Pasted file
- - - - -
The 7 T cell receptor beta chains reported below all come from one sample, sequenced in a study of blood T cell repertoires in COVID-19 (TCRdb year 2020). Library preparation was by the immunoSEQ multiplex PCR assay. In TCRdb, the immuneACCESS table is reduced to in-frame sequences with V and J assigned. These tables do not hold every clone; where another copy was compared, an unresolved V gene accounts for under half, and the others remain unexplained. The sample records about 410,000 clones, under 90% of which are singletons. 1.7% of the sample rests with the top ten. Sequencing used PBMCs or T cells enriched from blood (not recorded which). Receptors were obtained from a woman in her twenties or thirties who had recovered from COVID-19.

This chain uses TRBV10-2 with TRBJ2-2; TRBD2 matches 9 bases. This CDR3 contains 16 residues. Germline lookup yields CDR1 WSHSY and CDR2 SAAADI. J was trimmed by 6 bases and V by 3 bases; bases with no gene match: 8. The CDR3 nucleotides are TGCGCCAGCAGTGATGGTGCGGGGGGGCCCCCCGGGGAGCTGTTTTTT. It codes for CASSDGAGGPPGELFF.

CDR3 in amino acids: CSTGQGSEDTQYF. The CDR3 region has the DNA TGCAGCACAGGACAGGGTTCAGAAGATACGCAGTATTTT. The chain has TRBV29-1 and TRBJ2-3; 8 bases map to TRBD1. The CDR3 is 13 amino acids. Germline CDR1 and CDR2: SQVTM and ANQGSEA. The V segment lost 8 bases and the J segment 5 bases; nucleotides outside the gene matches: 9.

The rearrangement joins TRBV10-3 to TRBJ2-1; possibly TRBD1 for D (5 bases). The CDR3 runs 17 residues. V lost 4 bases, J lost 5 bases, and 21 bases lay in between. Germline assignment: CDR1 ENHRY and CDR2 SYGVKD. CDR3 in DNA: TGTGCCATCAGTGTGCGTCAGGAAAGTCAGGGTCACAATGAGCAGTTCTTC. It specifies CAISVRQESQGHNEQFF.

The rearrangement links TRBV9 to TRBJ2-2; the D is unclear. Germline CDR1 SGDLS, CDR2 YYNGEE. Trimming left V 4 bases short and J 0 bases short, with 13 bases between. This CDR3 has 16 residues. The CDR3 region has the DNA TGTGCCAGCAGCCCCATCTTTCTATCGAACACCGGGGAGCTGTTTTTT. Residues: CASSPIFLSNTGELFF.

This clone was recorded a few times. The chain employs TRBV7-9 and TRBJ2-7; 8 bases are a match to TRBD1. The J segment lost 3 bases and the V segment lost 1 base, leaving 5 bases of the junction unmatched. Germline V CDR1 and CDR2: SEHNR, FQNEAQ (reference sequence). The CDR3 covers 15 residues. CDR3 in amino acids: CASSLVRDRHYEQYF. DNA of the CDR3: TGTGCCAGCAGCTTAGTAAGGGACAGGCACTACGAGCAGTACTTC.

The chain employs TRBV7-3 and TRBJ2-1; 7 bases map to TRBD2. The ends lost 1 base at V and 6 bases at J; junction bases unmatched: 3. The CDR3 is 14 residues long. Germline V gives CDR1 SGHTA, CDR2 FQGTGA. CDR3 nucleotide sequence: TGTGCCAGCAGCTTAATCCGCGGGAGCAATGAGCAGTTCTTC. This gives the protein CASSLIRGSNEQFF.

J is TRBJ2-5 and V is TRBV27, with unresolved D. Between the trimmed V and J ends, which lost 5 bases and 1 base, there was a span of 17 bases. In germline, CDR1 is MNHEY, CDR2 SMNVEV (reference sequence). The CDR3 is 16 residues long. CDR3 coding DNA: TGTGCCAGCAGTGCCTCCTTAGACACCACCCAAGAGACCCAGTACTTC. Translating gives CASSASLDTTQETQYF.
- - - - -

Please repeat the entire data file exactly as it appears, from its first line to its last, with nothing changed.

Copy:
The 7 T cell receptor beta chains reported below all come from one sample, sequenced in a study of blood T cell repertoires in COVID-19 (TCRdb year 2020). Library preparation was by the immunoSEQ multiplex PCR assay. In TCRdb, the immuneACCESS table is reduced to in-frame sequences with V and J assigned. These tables do not hold every clone; where another copy was compared, an unresolved V gene accounts for under half, and the others remain unexplained. The sample records about 410,000 clones, under 90% of which are singletons. 1.7% of the sample rests with the top ten. Sequencing used PBMCs or T cells enriched from blood (not recorded which). Receptors were obtained from a woman in her twenties or thirties who had recovered from COVID-19.

This chain uses TRBV10-2 with TRBJ2-2; TRBD2 matches 9 bases. This CDR3 contains 16 residues. Germline lookup yields CDR1 WSHSY and CDR2 SAAADI. J was trimmed by 6 bases and V by 3 bases; bases with no gene match: 8. The CDR3 nucleotides are TGCGCCAGCAGTGATGGTGCGGGGGGGCCCCCCGGGGAGCTGTTTTTT. It codes for CASSDGAGGPPGELFF.

CDR3 in amino acids: CSTGQGSEDTQYF. The CDR3 region has the DNA TGCAGCACAGGACAGGGTTCAGAAGATACGCAGTATTTT. The chain has TRBV29-1 and TRBJ2-3; 8 bases map to TRBD1. The CDR3 is 13 amino acids. Germline CDR1 and CDR2: SQVTM and ANQGSEA. The V segment lost 8 bases and the J segment 5 bases; nucleotides outside the gene matches: 9.

The rearrangement joins TRBV10-3 to TRBJ2-1; possibly TRBD1 for D (5 bases). The CDR3 runs 17 residues. V lost 4 bases, J lost 5 bases, and 21 bases lay in between. Germline assignment: CDR1 ENHRY and CDR2 SYGVKD. CDR3 in DNA: TGTGCCATCAGTGTGCGTCAGGAAAGTCAGGGTCACAATGAGCAGTTCTTC. It specifies CAISVRQESQGHNEQFF.

The rearrangement links TRBV9 to TRBJ2-2; the D is unclear. Germline CDR1 SGDLS, CDR2 YYNGEE. Trimming left V 4 bases short and J 0 bases short, with 13 bases between. This CDR3 has 16 residues. The CDR3 region has the DNA TGTGCCAGCAGCCCCATCTTTCTATCGAACACCGGGGAGCTGTTTTTT. Residues: CASSPIFLSNTGELFF.

This clone was recorded a few times. The chain employs TRBV7-9 and TRBJ2-7; 8 bases are a match to TRBD1. The J segment lost 3 bases and the V segment lost 1 base, leaving 5 bases of the junction unmatched. Germline V CDR1 and CDR2: SEHNR, FQNEAQ (reference sequence). The CDR3 covers 15 residues. CDR3 in amino acids: CASSLVRDRHYEQYF. DNA of the CDR3: TGTGCCAGCAGCTTAGTAAGGGACAGGCACTACGAGCAGTACTTC.

The chain employs TRBV7-3 and TRBJ2-1; 7 bases map to TRBD2. The ends lost 1 base at V and 6 bases at J; junction bases unmatched: 3. The CDR3 is 14 residues long. Germline V gives CDR1 SGHTA, CDR2 FQGTGA. CDR3 nucleotide sequence: TGTGCCAGCAGCTTAATCCGCGGGAGCAATGAGCAGTTCTTC. This gives the protein CASSLIRGSNEQFF.

J is TRBJ2-5 and V is TRBV27, with unresolved D. Between the trimmed V and J ends, which lost 5 bases and 1 base, there was a span of 17 bases. In germline, CDR1 is MNHEY, CDR2 SMNVEV (reference sequence). The CDR3 is 16 residues long. CDR3 coding DNA: TGTGCCAGCAGTGCCTCCTTAGACACCACCCAAGAGACCCAGTACTTC. Translating gives CASSASLDTTQETQYF.